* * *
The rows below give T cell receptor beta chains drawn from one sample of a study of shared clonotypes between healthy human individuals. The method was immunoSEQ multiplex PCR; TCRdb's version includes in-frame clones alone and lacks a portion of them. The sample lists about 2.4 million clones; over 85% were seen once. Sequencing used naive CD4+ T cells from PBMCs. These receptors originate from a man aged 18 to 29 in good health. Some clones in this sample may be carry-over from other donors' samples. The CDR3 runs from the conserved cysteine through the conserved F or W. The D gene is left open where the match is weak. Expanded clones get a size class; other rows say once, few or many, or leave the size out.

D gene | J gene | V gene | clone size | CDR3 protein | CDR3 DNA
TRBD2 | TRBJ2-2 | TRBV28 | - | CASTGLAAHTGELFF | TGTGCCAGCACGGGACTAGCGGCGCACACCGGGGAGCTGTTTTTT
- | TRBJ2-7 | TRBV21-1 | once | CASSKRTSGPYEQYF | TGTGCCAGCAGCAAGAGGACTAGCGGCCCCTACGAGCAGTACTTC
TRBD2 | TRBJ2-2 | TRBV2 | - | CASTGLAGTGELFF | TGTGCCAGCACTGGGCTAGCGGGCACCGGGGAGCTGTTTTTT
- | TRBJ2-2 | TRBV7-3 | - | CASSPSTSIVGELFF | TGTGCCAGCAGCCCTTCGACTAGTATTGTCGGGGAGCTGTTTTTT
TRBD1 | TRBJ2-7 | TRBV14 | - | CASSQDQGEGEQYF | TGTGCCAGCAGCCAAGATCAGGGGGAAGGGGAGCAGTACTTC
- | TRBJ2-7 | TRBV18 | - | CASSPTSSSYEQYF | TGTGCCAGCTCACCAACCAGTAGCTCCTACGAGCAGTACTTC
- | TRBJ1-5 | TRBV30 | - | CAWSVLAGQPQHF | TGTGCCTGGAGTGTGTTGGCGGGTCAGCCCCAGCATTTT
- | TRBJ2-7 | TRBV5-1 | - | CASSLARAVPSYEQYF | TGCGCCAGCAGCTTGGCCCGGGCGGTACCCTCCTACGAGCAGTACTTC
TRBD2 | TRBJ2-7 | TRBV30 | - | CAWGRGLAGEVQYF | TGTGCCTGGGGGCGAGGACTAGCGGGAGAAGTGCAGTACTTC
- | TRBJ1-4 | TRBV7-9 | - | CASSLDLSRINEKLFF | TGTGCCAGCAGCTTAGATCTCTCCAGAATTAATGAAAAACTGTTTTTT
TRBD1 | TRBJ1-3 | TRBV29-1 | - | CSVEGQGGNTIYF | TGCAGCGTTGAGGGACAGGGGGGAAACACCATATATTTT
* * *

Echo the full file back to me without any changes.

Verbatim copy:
The rows below give T cell receptor beta chains drawn from one sample of a study of shared clonotypes between healthy human individuals. The method was immunoSEQ multiplex PCR; TCRdb's version includes in-frame clones alone and lacks a portion of them. The sample lists about 2.4 million clones; over 85% were seen once. Sequencing used naive CD4+ T cells from PBMCs. These receptors originate from a man aged 18 to 29 in good health. Some clones in this sample may be carry-over from other donors' samples. The CDR3 runs from the conserved cysteine through the conserved F or W. The D gene is left open where the match is weak. Expanded clones get a size class; other rows say once, few or many, or leave the size out.

D gene | J gene | V gene | clone size | CDR3 protein | CDR3 DNA
TRBD2 | TRBJ2-2 | TRBV28 | - | CASTGLAAHTGELFF | TGTGCCAGCACGGGACTAGCGGCGCACACCGGGGAGCTGTTTTTT
- | TRBJ2-7 | TRBV21-1 | once | CASSKRTSGPYEQYF | TGTGCCAGCAGCAAGAGGACTAGCGGCCCCTACGAGCAGTACTTC
TRBD2 | TRBJ2-2 | TRBV2 | - | CASTGLAGTGELFF | TGTGCCAGCACTGGGCTAGCGGGCACCGGGGAGCTGTTTTTT
- | TRBJ2-2 | TRBV7-3 | - | CASSPSTSIVGELFF | TGTGCCAGCAGCCCTTCGACTAGTATTGTCGGGGAGCTGTTTTTT
TRBD1 | TRBJ2-7 | TRBV14 | - | CASSQDQGEGEQYF | TGTGCCAGCAGCCAAGATCAGGGGGAAGGGGAGCAGTACTTC
- | TRBJ2-7 | TRBV18 | - | CASSPTSSSYEQYF | TGTGCCAGCTCACCAACCAGTAGCTCCTACGAGCAGTACTTC
- | TRBJ1-5 | TRBV30 | - | CAWSVLAGQPQHF | TGTGCCTGGAGTGTGTTGGCGGGTCAGCCCCAGCATTTT
- | TRBJ2-7 | TRBV5-1 | - | CASSLARAVPSYEQYF | TGCGCCAGCAGCTTGGCCCGGGCGGTACCCTCCTACGAGCAGTACTTC
TRBD2 | TRBJ2-7 | TRBV30 | - | CAWGRGLAGEVQYF | TGTGCCTGGGGGCGAGGACTAGCGGGAGAAGTGCAGTACTTC
- | TRBJ1-4 | TRBV7-9 | - | CASSLDLSRINEKLFF | TGTGCCAGCAGCTTAGATCTCTCCAGAATTAATGAAAAACTGTTTTTT
TRBD1 | TRBJ1-3 | TRBV29-1 | - | CSVEGQGGNTIYF | TGCAGCGTTGAGGGACAGGGGGGAAACACCATATATTTT